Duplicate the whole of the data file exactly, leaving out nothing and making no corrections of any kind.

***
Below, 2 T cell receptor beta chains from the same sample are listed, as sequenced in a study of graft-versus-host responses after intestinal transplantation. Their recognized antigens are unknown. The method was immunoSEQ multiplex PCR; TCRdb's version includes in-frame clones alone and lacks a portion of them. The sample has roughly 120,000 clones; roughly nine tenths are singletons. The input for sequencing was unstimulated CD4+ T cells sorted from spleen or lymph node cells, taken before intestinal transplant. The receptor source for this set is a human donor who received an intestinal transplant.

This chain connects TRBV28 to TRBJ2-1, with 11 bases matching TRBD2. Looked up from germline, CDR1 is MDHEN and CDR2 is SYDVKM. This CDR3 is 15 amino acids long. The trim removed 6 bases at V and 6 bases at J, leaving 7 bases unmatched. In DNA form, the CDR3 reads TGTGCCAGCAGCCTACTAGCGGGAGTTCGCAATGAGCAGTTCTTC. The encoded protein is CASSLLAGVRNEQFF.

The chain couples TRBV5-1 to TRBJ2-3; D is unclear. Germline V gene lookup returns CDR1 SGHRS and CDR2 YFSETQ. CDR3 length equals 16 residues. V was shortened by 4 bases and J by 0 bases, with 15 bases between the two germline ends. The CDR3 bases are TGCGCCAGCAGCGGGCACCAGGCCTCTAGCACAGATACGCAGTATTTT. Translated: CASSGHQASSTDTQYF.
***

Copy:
Below, 2 T cell receptor beta chains from the same sample are listed, as sequenced in a study of graft-versus-host responses after intestinal transplantation. Their recognized antigens are unknown. The method was immunoSEQ multiplex PCR; TCRdb's version includes in-frame clones alone and lacks a portion of them. The sample has roughly 120,000 clones; roughly nine tenths are singletons. The input for sequencing was unstimulated CD4+ T cells sorted from spleen or lymph node cells, taken before intestinal transplant. The receptor source for this set is a human donor who received an intestinal transplant.

This chain connects TRBV28 to TRBJ2-1, with 11 bases matching TRBD2. Looked up from germline, CDR1 is MDHEN and CDR2 is SYDVKM. This CDR3 is 15 amino acids long. The trim removed 6 bases at V and 6 bases at J, leaving 7 bases unmatched. In DNA form, the CDR3 reads TGTGCCAGCAGCCTACTAGCGGGAGTTCGCAATGAGCAGTTCTTC. The encoded protein is CASSLLAGVRNEQFF.

The chain couples TRBV5-1 to TRBJ2-3; D is unclear. Germline V gene lookup returns CDR1 SGHRS and CDR2 YFSETQ. CDR3 length equals 16 residues. V was shortened by 4 bases and J by 0 bases, with 15 bases between the two germline ends. The CDR3 bases are TGCGCCAGCAGCGGGCACCAGGCCTCTAGCACAGATACGCAGTATTTT. Translated: CASSGHQASSTDTQYF.